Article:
By: Nancy Belmont, Director of Faith Formation
In late July, we wrapped up our five-week Joyful Momentum book club. While our live discussions have ended, our online archives can help you develop and nourish dynamic women’s ministries through the COVID-19 pandemic. Each Sunday, we posted author chats with Elizabeth Tomlin on our MCCW website, and each Wednesday night, we interacted with our readers via Zoom in the MCCW-Worldwide Community Facebook Group. Even though the book club is over, author chats and the study guide remain archived on our MCCW website for your reference. Consider spearheading a local study based on these materials that will equip and motivate your chapel group to reignite its ministry this fall.
When we launched this book club, Elizabeth and I envisioned interacting with women hungry to jump back into ministry. We aimed to give them a road map for the way ahead. Much to our surprise, in our interactions on Zoom and Facebook, instead of eagerness to serve, we encountered tired women hungering for connection and sympathy during these overwhelming times. The effects of the pandemic and social distancing linger, and the unpredictability of the new school year weighs heavily on all of us. Some of our peers feel “stuck” and aren’t sure how to minister to other overwhelmed women. What we keep revisiting in our conversations is the need to cultivate our relationship with God, who sustains and refreshes us. Now more than ever, especially when some of us can’t even receive the Eucharist, fostering our relationship with God through prayer and reading His word is crucial. We must go to Him in these uncertain, overwhelming times, tell Him our worries and concerns, and carefully listen to what He is telling us today.
Besides speaking to us in the silence and in His word, sometimes God communicates through our interactions with other women who are striving for holiness. On our Zoom chat, Kaethe from Quantico boldly challenged us to “put on our big girl panties,” take the necessary health and safety precautions, minister to people, and welcome newcomers in innovative ways. That might involve a socially-distanced parking lot meet-up where everybody brings their own coffee and snacks, but can still see each other and connect from a safe distance. Patti from Ft. Lee encouraged us to give a personal touch to communication by reaching out via telephone or sending a card to members of our chapel groups. While this strategy is especially important to connect with those who don’t use social media, most women would appreciate personal outreach during these trying times. While they might not respond to a mass email and admit they need help, perhaps they’d be willing to open up to someone who calls them and asks how they’re really doing.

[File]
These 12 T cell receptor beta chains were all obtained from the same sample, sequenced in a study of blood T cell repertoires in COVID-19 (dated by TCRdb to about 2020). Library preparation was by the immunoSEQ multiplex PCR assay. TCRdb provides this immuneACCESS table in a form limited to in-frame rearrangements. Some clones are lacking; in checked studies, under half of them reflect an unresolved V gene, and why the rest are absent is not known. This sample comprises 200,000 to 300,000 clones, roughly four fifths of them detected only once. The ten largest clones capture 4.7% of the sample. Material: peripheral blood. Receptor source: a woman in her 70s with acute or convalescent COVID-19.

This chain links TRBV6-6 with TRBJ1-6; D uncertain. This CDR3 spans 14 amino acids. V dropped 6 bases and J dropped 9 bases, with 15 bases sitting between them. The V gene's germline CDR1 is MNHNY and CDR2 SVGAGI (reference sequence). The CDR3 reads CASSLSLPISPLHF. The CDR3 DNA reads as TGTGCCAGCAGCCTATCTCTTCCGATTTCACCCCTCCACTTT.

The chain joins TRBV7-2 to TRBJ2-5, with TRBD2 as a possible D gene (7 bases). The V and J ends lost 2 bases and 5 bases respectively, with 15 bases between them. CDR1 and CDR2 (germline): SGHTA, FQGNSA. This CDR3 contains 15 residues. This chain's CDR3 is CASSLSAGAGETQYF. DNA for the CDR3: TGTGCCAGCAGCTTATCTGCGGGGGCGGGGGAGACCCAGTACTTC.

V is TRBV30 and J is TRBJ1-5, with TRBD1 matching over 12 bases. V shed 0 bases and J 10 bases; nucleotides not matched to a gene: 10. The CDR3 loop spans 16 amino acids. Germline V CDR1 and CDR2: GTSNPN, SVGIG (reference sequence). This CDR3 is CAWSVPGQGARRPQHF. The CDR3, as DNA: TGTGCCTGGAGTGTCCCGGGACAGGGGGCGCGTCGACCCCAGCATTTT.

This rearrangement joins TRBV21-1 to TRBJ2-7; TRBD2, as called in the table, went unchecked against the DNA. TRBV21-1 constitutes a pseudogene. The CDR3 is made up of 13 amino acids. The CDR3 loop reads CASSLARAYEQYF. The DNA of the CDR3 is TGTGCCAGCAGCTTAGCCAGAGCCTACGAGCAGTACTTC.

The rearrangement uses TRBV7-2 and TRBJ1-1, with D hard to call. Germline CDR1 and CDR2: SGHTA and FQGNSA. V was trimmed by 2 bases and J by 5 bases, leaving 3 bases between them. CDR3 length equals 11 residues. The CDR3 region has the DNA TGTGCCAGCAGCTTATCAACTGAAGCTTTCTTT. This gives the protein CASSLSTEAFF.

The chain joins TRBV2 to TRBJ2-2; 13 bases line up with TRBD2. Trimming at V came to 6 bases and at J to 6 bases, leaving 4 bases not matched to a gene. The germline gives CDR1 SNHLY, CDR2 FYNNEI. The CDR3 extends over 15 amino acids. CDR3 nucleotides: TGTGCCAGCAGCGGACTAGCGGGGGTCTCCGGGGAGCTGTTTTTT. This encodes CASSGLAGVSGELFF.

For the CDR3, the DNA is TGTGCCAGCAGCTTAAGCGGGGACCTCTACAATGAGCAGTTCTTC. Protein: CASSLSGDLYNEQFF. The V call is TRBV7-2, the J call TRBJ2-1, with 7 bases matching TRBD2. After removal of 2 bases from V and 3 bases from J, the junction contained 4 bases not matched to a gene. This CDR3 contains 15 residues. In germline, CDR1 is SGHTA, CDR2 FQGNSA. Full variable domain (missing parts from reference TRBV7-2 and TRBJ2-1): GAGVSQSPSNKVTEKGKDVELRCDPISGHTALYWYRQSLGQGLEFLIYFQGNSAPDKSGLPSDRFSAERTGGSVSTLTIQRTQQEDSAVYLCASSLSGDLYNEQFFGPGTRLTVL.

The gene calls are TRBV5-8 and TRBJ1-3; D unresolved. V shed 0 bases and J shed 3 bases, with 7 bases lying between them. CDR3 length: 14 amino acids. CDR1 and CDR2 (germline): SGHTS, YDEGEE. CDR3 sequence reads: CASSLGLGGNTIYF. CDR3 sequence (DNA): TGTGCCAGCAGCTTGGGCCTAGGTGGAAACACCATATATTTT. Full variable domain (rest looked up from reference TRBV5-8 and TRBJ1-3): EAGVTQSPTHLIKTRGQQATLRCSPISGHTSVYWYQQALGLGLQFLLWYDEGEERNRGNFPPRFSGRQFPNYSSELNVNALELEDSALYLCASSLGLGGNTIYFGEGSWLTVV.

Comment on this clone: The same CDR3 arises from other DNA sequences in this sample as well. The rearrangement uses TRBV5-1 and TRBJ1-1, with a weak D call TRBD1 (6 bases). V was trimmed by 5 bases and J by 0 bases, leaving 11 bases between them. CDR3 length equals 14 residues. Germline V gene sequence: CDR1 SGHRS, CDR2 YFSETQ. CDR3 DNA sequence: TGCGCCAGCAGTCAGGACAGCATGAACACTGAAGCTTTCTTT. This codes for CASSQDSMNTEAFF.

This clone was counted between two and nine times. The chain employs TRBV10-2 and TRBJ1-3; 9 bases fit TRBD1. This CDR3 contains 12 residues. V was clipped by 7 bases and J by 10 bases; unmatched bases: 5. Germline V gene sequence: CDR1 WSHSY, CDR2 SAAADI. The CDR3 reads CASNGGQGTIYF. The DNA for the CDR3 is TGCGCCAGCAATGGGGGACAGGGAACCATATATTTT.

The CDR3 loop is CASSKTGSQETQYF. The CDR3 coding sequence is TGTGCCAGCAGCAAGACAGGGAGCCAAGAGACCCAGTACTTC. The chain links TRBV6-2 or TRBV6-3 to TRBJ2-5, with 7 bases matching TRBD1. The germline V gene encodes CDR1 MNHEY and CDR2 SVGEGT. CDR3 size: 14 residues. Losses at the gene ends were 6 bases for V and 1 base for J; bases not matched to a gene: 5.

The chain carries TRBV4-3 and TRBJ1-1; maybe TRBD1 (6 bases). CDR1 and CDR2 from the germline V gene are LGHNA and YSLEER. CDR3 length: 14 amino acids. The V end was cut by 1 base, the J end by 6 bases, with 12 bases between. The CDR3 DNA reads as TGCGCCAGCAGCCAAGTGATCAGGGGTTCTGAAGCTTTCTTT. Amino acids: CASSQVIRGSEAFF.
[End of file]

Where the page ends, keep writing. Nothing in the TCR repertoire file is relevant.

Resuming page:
This book club was a wonderful opportunity for us to read deeply, consider how we can use our gifts and talents to enrich our local women’s ministries, and encourage each other to move past fear and uncertainty and reach out to our sisters in Christ. Please access these materials online for a dose of inspiration and practical tools to enhance your local ministry.
To help us serve you better moving forward, please share your thoughts about this series by participating in this evaluation, whether you were able to join us for the study or not.